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Thursday, July 25, 2024

Biodiesel gelling

Posted by Krzysztof Lis on March 31, 2008

Winter is almost over on the northern hemisphere, so you probably experience increasing temperatures. Biodiesel gelling is a serious concern in cold climate, or during cold winter months.

Why is biodiesel gelling important to be avoided? At cold temperatures, biodiesel becomes cloudy. When temperature drops down more, the biodiesel it gels — it becomes solid. Somewhere at this point (perhaps a little earlier) your fuel filter will be clogged with solid biodiesel snots. Fuel will not be pumped to injection pump and your engine will not work.

So you better make sure your biodiesel doesn’t gel in your fuel tank, or you’ll have trouble starting your engine!

First most important thing you need to know is when (exactly) your biodiesel starts gelling. Unfortunatelly there’s no easy answer to that question. Some biodiesel batches become cloudy at 15°C (59°F), some at -5°C (23°F), depending on the oil used for transesterification (that’s a smart name for biodiesel making process — I’ll explain it in one of the future posts). Here’s a few examples of different biodiesels and cloud points.

  • -15°C (14°F) – biodiesel made from low erucic acid varieties of canola seed [2].
  • -5°C (23°F) – biodiesel made of some waste vegetable oil [1].
  • 16°C (61°F) – biodiesel made from tallow [2].

Cloud Point (CP) and Cold Filter Plug Point (CFPP)

CP is the temperature when some crystals of solidified fuels start to form. The fuel is still liquid, so it’ll go through your fuel filter and you can probably use it in your car even below this point. CFPP is the temperature when fuel filter in your car will become clogged by those crystals. The fuel is still liquid and can be pumped by your fuel pump (but has greater viscosity!), but will clog your fuel filter. This point is considered by some as a very good indication of low temperature operability [3].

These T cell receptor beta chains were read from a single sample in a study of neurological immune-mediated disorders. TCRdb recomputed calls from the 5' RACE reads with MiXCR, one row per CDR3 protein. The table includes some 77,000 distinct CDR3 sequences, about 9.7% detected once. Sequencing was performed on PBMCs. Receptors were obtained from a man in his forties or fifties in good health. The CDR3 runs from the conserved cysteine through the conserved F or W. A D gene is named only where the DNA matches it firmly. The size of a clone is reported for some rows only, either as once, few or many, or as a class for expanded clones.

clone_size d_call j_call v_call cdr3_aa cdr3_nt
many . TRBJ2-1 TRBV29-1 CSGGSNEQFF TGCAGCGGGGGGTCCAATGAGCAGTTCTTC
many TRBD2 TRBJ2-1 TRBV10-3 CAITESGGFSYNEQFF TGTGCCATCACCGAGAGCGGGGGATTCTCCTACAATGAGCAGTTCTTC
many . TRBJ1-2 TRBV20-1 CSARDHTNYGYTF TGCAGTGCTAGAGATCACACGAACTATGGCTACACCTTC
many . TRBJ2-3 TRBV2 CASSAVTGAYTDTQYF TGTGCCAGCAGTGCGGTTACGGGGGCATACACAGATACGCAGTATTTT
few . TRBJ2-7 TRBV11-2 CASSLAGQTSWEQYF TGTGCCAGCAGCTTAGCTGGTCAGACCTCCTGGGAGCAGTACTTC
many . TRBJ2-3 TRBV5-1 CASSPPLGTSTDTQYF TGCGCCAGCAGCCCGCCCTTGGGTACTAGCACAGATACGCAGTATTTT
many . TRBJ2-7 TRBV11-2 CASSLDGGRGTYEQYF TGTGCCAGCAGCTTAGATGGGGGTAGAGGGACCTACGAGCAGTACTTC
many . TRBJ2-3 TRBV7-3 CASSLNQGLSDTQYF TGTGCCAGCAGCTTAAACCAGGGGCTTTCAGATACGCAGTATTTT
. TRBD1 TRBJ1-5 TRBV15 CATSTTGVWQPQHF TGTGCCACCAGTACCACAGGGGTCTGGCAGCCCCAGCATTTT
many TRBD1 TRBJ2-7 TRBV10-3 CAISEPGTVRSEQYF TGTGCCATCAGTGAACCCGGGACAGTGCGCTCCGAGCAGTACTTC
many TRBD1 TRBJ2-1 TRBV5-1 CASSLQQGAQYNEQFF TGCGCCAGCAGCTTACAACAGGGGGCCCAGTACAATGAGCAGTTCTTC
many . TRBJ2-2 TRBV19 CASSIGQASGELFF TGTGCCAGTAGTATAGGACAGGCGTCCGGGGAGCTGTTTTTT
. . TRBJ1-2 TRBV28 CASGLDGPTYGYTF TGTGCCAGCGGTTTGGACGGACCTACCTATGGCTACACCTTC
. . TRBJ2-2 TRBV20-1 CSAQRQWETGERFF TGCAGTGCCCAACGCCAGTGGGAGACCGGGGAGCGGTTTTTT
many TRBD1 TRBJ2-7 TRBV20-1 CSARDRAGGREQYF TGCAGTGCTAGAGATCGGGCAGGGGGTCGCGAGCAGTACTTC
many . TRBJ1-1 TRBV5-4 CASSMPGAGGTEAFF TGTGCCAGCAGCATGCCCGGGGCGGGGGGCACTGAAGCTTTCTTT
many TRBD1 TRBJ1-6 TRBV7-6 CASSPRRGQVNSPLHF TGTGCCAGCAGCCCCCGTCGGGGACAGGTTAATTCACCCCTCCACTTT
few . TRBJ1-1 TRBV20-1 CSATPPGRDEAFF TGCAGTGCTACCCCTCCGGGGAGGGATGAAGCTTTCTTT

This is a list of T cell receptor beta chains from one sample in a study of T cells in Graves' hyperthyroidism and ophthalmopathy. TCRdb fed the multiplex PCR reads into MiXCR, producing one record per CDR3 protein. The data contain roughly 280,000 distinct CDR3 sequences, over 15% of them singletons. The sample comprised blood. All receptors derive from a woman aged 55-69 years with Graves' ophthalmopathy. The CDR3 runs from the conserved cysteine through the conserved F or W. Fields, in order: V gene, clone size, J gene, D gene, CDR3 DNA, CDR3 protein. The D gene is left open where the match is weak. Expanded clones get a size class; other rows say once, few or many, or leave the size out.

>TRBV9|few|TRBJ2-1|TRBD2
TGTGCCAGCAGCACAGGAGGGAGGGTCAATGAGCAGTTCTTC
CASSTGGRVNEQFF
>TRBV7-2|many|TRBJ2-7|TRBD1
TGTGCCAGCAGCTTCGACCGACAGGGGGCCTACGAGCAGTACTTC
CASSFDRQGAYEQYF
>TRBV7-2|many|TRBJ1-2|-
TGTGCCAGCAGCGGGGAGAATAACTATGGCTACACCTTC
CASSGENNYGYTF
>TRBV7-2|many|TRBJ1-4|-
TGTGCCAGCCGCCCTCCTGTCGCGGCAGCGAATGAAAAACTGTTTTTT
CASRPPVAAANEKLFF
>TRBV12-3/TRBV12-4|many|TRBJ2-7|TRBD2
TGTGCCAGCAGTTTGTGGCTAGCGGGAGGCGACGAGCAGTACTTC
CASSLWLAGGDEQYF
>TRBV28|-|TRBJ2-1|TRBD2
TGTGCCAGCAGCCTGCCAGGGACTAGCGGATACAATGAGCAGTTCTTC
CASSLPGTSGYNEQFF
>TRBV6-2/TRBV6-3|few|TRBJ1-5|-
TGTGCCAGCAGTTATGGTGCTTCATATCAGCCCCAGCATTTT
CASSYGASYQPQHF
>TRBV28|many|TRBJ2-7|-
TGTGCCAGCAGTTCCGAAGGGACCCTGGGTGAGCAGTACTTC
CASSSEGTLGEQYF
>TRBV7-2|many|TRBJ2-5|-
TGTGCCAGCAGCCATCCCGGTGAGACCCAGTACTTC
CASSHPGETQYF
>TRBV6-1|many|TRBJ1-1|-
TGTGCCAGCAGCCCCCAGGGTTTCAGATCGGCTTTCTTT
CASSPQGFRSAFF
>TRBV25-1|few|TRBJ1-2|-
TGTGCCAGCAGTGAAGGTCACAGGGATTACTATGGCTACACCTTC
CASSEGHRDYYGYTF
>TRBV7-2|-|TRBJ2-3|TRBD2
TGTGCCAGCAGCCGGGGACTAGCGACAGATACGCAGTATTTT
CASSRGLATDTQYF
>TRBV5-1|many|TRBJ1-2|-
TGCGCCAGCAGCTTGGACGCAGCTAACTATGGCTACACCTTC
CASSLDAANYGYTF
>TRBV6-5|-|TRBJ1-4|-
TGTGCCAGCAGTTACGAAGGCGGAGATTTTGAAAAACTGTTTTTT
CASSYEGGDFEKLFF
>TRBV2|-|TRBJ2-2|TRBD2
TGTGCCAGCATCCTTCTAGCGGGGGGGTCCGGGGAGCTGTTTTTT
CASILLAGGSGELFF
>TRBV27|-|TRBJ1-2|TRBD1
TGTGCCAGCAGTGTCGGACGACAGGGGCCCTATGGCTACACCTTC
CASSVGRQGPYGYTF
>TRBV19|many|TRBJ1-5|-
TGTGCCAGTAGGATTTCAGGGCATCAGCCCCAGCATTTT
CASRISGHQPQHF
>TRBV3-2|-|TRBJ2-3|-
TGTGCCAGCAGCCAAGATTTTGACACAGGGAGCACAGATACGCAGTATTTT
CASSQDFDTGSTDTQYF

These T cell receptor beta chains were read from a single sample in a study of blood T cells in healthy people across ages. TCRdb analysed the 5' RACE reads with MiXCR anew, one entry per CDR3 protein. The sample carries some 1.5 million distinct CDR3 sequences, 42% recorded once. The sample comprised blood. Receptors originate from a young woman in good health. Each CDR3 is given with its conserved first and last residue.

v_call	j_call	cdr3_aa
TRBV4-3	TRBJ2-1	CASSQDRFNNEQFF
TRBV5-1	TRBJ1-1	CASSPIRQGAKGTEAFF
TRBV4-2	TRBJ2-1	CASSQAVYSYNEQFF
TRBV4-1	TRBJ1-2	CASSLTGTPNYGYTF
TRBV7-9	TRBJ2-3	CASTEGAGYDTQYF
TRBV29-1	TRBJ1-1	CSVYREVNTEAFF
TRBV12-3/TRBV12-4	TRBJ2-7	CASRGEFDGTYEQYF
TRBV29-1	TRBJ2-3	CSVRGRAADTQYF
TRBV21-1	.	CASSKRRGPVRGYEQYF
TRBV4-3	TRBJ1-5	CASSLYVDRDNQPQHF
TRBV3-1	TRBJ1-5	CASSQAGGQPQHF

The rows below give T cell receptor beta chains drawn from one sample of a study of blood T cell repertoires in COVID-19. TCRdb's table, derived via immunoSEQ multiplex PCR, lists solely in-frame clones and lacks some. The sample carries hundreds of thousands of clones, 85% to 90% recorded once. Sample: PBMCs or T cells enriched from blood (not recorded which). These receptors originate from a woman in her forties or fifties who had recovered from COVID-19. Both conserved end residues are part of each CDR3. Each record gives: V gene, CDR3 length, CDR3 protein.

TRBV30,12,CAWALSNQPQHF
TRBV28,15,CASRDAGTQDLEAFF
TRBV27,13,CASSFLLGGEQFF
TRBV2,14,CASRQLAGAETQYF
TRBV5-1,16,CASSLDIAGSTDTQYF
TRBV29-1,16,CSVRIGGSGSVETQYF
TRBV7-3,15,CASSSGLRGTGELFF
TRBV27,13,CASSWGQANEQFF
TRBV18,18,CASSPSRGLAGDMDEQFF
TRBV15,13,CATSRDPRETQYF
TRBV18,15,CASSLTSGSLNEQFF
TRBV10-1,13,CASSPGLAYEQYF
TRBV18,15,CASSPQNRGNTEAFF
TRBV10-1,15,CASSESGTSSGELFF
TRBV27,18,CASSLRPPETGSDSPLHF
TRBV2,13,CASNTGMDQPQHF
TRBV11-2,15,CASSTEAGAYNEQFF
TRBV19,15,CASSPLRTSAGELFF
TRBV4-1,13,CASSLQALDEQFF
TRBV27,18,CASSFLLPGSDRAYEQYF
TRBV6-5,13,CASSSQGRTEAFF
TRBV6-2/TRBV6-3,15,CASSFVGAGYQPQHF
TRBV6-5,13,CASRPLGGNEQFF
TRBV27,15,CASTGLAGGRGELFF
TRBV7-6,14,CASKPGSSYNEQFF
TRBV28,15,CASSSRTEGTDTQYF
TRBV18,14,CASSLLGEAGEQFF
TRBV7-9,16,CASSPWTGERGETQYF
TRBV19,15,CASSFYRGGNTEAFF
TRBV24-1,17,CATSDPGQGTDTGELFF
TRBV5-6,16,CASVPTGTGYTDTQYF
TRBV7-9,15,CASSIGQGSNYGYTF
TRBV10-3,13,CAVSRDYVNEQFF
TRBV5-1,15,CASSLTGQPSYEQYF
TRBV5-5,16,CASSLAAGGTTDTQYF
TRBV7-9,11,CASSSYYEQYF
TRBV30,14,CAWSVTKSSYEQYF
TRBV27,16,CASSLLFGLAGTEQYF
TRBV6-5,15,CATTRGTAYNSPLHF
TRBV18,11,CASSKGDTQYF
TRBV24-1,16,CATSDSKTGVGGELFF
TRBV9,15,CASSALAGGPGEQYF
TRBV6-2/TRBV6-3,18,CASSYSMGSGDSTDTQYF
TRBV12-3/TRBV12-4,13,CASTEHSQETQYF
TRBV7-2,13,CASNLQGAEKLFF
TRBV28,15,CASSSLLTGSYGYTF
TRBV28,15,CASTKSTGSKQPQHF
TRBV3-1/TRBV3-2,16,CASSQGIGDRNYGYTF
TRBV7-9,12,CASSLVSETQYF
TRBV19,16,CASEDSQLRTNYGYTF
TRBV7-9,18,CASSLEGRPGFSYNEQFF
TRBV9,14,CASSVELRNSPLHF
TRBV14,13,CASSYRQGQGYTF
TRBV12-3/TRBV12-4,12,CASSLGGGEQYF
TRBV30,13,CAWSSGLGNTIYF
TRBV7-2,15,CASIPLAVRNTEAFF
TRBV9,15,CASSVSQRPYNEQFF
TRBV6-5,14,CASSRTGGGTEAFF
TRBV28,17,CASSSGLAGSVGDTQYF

How to overcome biodiesel gelling?

The first answer that comes to mind is: do not use biodiesel in winter. But that may not be as simple as that. If for some reason you need or want to use biodiesel in cold time of the year, consider:

  • mixing it with winter petrodiesel,
  • mixing it with kerosene,
  • adding some anti-gelling additives,
  • using two-tank system with heat exchanger to warm your biodiesel (exactly the same as kit for vegetable oil).

You’ll find some interesting tests here and here, and some additional info here.

If you have some good information or test result for your biodiesel batch, feel free to post it in comments. Very big thank you in advance! :)

[1] Biodiesel in winter, article from Journey to Forever.
[2] Biodiesel, article from Wikipedia.
[3] Biodiesel: Handling and Usage Guidelines, U.S. Department of Energy.


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